Motivation, preparation, and practice of new head teachers in Seoul, the Republic of Korea : a qualitative study of secondary school leadershipLee, Yoonjeong January 2017 (has links)
This study is an interpretive study of the perspectives of first-year head teachers in secondary education in Seoul, the Republic of Korea. Education in Korea has been highlighted in education scholarship because of its teaching quality and its high standing in the PISA tables. On the other hand, it has been criticised for low levels of student satisfaction and high levels of stress. Many countries are trying to use the Korean model, so gaining insight into headship is timely and useful for the research community. The research questions concern: the motivation to become a head teacher; preparation for the head teacher’s role; and the practice of being a new head teacher. To address these questions a largely qualitative study was undertaken using interviews (n=33) and shadowing (n=20) of new head teachers. Key findings include: First, both male and female head teachers’ main motivation was described as '‘to make their educational philosophy come true’. This was seen as a realistic aspiration as they saw the role as having a high status and as influential in their school. Second, it was found that head teachers felt well-prepared for their role and, with varying degrees of confidence, believed they could carry out the role of head successfully. This was because they had succeeded in getting through a competitive selection process, had gained relevant experiences in management team roles, and many had experienced working in the Office of Education as an officer and policy maker. They felt confident of understanding the Ministry of Education and the Office of Education policy goals, and felt they could influence education policy.
This research looked at how observers make judgements in the Observation of Teaching and Learning (OTL). Until recently, graded OTL has been the dominant model for assessing teaching quality across all sectors of education in the UK. From Ofsted inspection to routine in-service appraisal, teachers have become familiar, if not comfortable, with being watched and judged. Although the outcomes of these observations have high-stakes consequences for practitioners, and their institutions, the judgement process of the observer has been an under-developed area of research, and questions of which elements of theory, experience and practical knowledge they access in doing so, are areas yet to be fully explored. This research constituted a case study focussed on the process of OTL in a city-wide Adult Education service provider in England, attempting to understand and clarify the opaque process utilising methods including: interviews and questionnaires with 14 experienced classroom observers, analysis of data from 137 observation reports, and accreditation results and attendance rates pertaining to over 230 classes. Data were complemented by a rich background of ethnographic and auto-ethnographic reflection to provide context and to make the experience of OTL relatable for the reader. The findings suggested that the concept of Wisdom of Practice was at the heart of the OTL process and that observers appeared to reach their initial judgements holistically based on a largely intuitive and automatic access to a wealth of theory, experience and practical knowledge. Observers then appeared to make use of a range of elements to refine and justify their judgements: chiefly judgement-criteria arising from a range of sources, but also contextual factors including the observer’s relationship with the observee. The analysis and discussion of these findings has led to the proposal of a theoretical model of the OTL judgement process, which clearly demonstrates the complex strands of OTL decision-making. Ultimately, the findings support a claim for the continued usefulness of OTL with an increased emphasis on Continued Professional Development. There is an appreciation of the authenticity of the measure, once grading has been removed, based upon the Wisdom of Practice of the experienced observer.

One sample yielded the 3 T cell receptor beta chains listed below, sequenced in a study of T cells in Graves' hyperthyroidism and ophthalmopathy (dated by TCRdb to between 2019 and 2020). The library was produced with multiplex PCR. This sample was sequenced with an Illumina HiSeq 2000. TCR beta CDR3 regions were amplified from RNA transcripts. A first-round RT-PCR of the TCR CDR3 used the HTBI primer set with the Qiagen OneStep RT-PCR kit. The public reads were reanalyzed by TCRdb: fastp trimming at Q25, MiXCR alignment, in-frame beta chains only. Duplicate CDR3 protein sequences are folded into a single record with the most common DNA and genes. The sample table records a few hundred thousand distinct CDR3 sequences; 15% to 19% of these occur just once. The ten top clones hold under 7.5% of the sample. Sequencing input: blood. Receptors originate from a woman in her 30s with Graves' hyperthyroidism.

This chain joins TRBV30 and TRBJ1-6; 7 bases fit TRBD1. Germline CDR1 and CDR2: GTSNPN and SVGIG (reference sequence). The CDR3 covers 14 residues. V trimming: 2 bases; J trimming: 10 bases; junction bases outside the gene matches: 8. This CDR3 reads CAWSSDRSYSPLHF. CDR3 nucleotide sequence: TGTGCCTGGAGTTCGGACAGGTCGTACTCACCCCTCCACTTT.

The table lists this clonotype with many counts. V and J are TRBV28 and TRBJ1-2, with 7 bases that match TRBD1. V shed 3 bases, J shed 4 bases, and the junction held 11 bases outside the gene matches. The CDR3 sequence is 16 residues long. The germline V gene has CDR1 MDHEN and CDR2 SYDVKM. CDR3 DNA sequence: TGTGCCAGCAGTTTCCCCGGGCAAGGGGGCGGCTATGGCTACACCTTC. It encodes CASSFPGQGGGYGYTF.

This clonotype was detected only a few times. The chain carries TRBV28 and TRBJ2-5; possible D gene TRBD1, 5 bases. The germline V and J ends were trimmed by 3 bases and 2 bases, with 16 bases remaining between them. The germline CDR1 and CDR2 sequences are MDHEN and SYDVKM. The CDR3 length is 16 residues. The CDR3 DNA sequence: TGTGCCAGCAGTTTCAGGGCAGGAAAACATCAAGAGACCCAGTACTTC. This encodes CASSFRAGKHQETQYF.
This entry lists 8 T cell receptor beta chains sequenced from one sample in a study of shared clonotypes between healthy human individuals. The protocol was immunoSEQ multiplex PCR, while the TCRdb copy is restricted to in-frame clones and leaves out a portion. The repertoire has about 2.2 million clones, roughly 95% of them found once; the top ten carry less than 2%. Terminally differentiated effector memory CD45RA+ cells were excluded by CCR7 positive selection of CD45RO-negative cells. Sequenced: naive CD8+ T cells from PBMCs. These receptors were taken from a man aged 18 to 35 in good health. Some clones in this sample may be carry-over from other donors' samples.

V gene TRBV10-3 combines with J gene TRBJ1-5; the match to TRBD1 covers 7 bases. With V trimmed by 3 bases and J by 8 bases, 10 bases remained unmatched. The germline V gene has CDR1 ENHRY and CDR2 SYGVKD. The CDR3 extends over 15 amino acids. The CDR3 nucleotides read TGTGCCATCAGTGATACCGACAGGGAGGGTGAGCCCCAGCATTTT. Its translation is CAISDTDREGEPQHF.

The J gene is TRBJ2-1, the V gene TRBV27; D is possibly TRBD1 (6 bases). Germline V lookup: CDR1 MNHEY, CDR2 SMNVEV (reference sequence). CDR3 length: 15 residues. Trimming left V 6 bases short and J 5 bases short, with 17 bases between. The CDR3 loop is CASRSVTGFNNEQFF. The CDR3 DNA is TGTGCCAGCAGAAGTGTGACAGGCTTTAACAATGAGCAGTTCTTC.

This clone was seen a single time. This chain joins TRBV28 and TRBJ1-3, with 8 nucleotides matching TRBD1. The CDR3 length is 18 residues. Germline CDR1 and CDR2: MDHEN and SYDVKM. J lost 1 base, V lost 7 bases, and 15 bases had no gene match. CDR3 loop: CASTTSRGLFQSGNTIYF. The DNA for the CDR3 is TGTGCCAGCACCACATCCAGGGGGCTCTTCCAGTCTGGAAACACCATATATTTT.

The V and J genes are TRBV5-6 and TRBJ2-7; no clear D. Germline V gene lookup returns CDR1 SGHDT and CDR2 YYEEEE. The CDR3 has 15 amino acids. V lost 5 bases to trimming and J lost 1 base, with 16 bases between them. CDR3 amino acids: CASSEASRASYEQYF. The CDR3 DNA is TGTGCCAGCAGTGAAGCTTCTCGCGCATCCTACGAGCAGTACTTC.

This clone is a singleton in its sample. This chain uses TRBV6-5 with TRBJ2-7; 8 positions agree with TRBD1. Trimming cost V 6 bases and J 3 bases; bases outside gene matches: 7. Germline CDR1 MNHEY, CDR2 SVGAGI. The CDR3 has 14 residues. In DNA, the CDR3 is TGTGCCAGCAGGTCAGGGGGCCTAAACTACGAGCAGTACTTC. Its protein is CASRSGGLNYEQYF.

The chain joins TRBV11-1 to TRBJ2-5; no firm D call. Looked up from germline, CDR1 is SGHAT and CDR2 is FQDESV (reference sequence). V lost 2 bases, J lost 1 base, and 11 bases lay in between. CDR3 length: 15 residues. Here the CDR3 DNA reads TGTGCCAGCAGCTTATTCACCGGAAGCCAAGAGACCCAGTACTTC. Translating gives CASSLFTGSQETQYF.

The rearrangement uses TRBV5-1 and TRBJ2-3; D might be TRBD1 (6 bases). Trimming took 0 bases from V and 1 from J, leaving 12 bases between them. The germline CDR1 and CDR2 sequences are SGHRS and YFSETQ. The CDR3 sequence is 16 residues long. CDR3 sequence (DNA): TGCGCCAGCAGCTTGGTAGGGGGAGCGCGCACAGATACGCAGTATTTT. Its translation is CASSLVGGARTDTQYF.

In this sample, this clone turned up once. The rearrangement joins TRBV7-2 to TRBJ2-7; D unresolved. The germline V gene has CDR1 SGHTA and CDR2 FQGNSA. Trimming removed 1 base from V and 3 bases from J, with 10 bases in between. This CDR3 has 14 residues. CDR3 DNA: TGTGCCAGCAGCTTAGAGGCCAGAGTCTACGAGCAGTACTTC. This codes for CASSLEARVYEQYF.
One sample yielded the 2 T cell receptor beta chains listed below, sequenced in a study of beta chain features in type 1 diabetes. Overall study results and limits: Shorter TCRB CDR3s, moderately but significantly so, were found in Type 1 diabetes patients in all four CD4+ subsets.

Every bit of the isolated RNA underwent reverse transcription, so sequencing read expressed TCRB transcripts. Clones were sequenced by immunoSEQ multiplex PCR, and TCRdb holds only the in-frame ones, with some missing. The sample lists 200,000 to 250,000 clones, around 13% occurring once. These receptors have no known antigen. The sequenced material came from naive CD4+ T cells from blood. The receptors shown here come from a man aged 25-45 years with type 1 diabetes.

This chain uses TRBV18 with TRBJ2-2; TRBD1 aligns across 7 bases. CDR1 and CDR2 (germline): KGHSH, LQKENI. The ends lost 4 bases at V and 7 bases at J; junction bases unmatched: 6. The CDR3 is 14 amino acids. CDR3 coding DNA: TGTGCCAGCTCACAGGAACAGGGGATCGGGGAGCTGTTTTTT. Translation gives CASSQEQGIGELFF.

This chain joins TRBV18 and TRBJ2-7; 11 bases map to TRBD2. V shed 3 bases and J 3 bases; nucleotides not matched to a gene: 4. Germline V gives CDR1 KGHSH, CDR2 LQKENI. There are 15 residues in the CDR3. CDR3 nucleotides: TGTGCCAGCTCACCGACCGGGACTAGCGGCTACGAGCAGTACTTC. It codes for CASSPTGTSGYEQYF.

The problems of English Language Education at the upper secondary level in Thailand : the perceptions of Thai EFL teachers and students in BangkokPadermprach, Napapach January 2017 (has links)